Last Step: Hang it Up!

So you got the piece framed, now you just need to hang it on the wall. Below is a quick look at the tools and materials needed for hanging in your home.

First things first, start out with an organized work space. Laying all your tools out in a clear and ordered way will let the rest of the installation go smoothly.  In our hanging tool kit we carry a hammer, level, tape measure, blue tape, pencil and paper, hanging hardware, and a Mr. Clean Magic Eraser.

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What is a Hinge?

Have you ever looked at a piece of artwork and wondered how it was 'floating' into place?  How does the frame safely attach a drawing or photograph without permanently adhering the artwork down?  In conservation framing, everything should be completely reversible and pH neutral, eliminating a lot of common adhesives from the framer's options. Luckily, there is a wonderful naturally made glue and traditional technique that meets all the requirements: wheat starch and rice paper hinges. 

So what is a hinge? And why not just glue the artwork directly down to the backing? Time, heat, and humidity. Our environment is constantly changing, both in temperature and moisture content. These fluctuations occur not only in the air but in the objects and materials around us - including our artwork! Because of this, the attachment method needs to be able to move with the artwork. 

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Safely Wrapping Your Artwork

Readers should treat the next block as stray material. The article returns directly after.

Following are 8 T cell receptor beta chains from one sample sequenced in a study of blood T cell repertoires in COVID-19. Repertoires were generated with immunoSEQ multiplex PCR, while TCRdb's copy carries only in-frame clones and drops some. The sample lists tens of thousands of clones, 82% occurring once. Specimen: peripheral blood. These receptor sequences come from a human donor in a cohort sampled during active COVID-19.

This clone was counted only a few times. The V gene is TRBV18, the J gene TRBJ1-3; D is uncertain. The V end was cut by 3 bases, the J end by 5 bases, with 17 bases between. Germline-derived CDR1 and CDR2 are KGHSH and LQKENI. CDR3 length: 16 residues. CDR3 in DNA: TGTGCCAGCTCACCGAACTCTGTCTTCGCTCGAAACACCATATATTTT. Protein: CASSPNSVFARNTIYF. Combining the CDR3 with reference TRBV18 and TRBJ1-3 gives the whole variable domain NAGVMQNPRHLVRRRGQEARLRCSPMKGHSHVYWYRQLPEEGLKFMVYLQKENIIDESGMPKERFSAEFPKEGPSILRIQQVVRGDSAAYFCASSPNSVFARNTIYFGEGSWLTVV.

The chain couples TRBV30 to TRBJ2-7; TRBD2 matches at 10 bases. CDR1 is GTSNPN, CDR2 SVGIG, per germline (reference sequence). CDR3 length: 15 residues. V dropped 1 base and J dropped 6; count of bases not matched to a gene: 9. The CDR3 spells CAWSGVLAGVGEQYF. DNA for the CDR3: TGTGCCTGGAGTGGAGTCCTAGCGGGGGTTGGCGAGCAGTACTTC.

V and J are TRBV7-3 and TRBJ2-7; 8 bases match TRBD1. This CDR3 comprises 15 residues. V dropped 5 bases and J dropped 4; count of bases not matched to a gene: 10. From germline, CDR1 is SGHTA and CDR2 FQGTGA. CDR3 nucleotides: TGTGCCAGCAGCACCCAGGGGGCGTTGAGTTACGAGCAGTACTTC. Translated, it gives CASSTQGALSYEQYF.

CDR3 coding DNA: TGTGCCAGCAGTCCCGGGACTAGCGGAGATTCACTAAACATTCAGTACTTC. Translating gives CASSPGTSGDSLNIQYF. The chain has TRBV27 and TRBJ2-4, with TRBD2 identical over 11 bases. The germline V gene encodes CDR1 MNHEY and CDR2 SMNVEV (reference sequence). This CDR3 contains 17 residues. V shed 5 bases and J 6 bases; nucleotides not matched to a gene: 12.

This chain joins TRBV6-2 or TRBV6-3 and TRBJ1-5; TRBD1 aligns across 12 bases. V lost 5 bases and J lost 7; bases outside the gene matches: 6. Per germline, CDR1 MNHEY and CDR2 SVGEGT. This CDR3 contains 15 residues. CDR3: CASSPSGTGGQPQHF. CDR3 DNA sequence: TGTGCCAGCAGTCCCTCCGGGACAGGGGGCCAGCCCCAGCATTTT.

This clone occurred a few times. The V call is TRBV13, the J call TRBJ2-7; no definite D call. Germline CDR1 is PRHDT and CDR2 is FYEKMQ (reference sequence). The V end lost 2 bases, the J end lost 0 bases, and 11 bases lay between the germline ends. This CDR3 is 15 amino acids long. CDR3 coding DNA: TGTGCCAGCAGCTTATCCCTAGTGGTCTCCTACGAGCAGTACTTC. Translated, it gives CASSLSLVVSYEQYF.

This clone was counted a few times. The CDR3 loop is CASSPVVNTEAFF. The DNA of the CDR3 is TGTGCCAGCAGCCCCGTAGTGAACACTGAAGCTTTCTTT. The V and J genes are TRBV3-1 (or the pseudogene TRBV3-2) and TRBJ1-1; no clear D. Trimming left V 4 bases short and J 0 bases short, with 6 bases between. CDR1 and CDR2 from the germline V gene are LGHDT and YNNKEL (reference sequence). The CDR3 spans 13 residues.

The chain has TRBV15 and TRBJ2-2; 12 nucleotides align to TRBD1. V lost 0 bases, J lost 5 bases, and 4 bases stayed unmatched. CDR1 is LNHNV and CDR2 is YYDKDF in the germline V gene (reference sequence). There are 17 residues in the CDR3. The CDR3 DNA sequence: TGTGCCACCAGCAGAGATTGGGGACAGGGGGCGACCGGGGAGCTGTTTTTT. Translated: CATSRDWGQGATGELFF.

A frame is always the safest way to store your artwork. But how do you take care of your collection when it's not framed? Here is a simple step by step way to safely wrap your artwork when traveling to and from the gallery, your home, and to the framers. 

We'll be using materials that are easy to come by and perfect for quick transportation. However, please note that we'd suggest using only pH neutral materials when storing artwork longer that a month.  We would also not suggest this method for artwork being shipped via mail carrier service.

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Designing a frame for Edward Steichen's 'The Victor'

Going to work at DDG Frameshop feels like to getting to go behind the scenes at a world class museum everyday. The day Edward Steichen's The Victor came in was no exception.  While our aesthetics at DGG often highlights the artwork by the frame's simplicity, sometimes a piece requires extra embellishment. Through an engagement with art history and a focus on the forms and tones within a piece, DDG Frameshop strives to design frames that uniquely compliment the artwork. 

We have quite a library of books collected over the years, which together layout a timeline of framing's history. These references become great resources for us when heading to the drawing board.  When designing a frame, its often a fine line navigating between historical accuracy and re-contextualizing the piece within today's contemporary styles and interiors.

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Know your glazing: a quick look at glass and plexi for framing

Your artwork should reflect you - but not literally!  Here's all you need to know when choosing the best glazing for your collection.  At DDG Frameshop, we offer three types of glazing.  The first priority in framing is artwork safety and glazing is your first line of protection from damaging UV rays. For that reason, we only offer glass or plexi with UV protection. 

Are all UV protected glazing created the same?  What are the differences in quality and how do you know what is best for your artwork?  To us, the difference is clear. 

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